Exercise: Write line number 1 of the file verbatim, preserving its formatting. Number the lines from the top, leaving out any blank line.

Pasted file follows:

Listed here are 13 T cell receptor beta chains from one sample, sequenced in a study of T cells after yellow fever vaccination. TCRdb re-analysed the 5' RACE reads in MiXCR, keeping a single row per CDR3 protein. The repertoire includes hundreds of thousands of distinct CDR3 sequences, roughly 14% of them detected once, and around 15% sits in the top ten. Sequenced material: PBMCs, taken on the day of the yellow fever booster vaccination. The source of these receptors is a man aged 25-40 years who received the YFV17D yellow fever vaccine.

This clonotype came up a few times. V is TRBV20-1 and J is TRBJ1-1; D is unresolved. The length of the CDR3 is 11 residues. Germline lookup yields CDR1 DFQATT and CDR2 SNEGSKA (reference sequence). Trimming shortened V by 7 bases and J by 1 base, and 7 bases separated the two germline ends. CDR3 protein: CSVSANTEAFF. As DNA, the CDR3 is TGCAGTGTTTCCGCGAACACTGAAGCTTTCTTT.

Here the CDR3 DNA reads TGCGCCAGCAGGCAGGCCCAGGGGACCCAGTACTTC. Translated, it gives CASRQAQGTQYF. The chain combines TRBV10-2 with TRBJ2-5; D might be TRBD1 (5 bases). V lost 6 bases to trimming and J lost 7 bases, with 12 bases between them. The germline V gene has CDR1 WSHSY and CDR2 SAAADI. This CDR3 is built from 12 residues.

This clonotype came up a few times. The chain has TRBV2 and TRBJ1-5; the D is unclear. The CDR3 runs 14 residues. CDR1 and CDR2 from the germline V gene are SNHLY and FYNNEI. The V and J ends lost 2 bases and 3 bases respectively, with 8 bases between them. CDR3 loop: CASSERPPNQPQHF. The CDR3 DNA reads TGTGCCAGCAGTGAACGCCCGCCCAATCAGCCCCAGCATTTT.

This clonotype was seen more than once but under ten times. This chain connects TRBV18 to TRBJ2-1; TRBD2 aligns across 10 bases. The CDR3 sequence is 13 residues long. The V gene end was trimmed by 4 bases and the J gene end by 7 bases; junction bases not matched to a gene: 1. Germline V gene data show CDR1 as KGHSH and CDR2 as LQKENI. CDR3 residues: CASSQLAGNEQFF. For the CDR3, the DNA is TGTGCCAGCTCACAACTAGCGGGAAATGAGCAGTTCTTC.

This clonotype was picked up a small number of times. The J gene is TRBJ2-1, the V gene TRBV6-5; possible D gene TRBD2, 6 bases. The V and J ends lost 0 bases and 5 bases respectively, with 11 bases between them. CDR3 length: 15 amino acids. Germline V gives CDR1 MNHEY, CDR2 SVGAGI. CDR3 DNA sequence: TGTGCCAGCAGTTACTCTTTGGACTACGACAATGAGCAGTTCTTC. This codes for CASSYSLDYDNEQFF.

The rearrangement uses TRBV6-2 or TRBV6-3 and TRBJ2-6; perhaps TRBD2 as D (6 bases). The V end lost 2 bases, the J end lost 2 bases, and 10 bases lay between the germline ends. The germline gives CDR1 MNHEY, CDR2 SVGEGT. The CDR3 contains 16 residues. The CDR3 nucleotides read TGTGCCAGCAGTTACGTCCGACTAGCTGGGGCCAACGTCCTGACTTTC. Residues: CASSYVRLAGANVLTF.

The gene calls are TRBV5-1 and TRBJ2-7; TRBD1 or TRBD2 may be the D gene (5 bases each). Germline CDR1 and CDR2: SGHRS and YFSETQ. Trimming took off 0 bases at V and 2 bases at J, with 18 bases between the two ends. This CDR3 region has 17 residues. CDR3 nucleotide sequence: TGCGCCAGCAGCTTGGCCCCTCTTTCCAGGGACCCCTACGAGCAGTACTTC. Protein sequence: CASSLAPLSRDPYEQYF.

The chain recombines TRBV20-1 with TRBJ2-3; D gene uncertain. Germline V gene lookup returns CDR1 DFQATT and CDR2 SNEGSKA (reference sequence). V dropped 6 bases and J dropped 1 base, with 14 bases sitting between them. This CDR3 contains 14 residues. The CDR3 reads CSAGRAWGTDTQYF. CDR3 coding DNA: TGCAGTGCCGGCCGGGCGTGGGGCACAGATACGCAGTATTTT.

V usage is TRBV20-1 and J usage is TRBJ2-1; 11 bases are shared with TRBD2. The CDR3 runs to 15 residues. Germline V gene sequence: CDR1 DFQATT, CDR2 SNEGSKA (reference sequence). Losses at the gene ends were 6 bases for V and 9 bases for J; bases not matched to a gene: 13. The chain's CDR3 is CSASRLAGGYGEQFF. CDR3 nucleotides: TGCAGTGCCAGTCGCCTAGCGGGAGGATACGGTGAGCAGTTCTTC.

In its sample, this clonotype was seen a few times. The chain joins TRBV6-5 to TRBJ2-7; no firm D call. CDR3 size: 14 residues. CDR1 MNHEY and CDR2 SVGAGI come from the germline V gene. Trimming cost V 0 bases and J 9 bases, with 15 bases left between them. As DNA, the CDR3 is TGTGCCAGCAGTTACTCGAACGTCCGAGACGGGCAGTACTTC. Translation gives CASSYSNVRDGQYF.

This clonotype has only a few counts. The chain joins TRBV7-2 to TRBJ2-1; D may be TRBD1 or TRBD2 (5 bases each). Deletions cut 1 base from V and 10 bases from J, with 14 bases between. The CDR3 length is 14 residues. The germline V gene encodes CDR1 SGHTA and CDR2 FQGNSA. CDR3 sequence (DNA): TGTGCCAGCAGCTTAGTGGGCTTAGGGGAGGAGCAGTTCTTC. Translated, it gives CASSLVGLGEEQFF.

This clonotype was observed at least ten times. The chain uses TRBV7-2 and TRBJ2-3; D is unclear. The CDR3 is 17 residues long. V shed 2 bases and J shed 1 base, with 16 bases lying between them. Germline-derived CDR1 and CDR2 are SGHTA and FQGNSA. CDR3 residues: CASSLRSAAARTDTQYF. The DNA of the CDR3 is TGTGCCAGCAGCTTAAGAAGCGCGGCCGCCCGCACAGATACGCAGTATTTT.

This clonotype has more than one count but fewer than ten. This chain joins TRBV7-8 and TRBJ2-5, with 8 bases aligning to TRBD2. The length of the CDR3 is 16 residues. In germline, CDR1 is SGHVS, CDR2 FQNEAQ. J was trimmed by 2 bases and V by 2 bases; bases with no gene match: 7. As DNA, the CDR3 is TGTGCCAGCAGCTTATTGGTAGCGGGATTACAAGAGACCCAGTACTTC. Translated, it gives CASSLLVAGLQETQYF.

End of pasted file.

Listed here are 13 T cell receptor beta chains from one sample, sequenced in a study of T cells after yellow fever vaccination. TCRdb re-analysed the 5' RACE reads in MiXCR, keeping a single row per CDR3 protein. The repertoire includes hundreds of thousands of distinct CDR3 sequences, roughly 14% of them detected once, and around 15% sits in the top ten. Sequenced material: PBMCs, taken on the day of the yellow fever booster vaccination. The source of these receptors is a man aged 25-40 years who received the YFV17D yellow fever vaccine.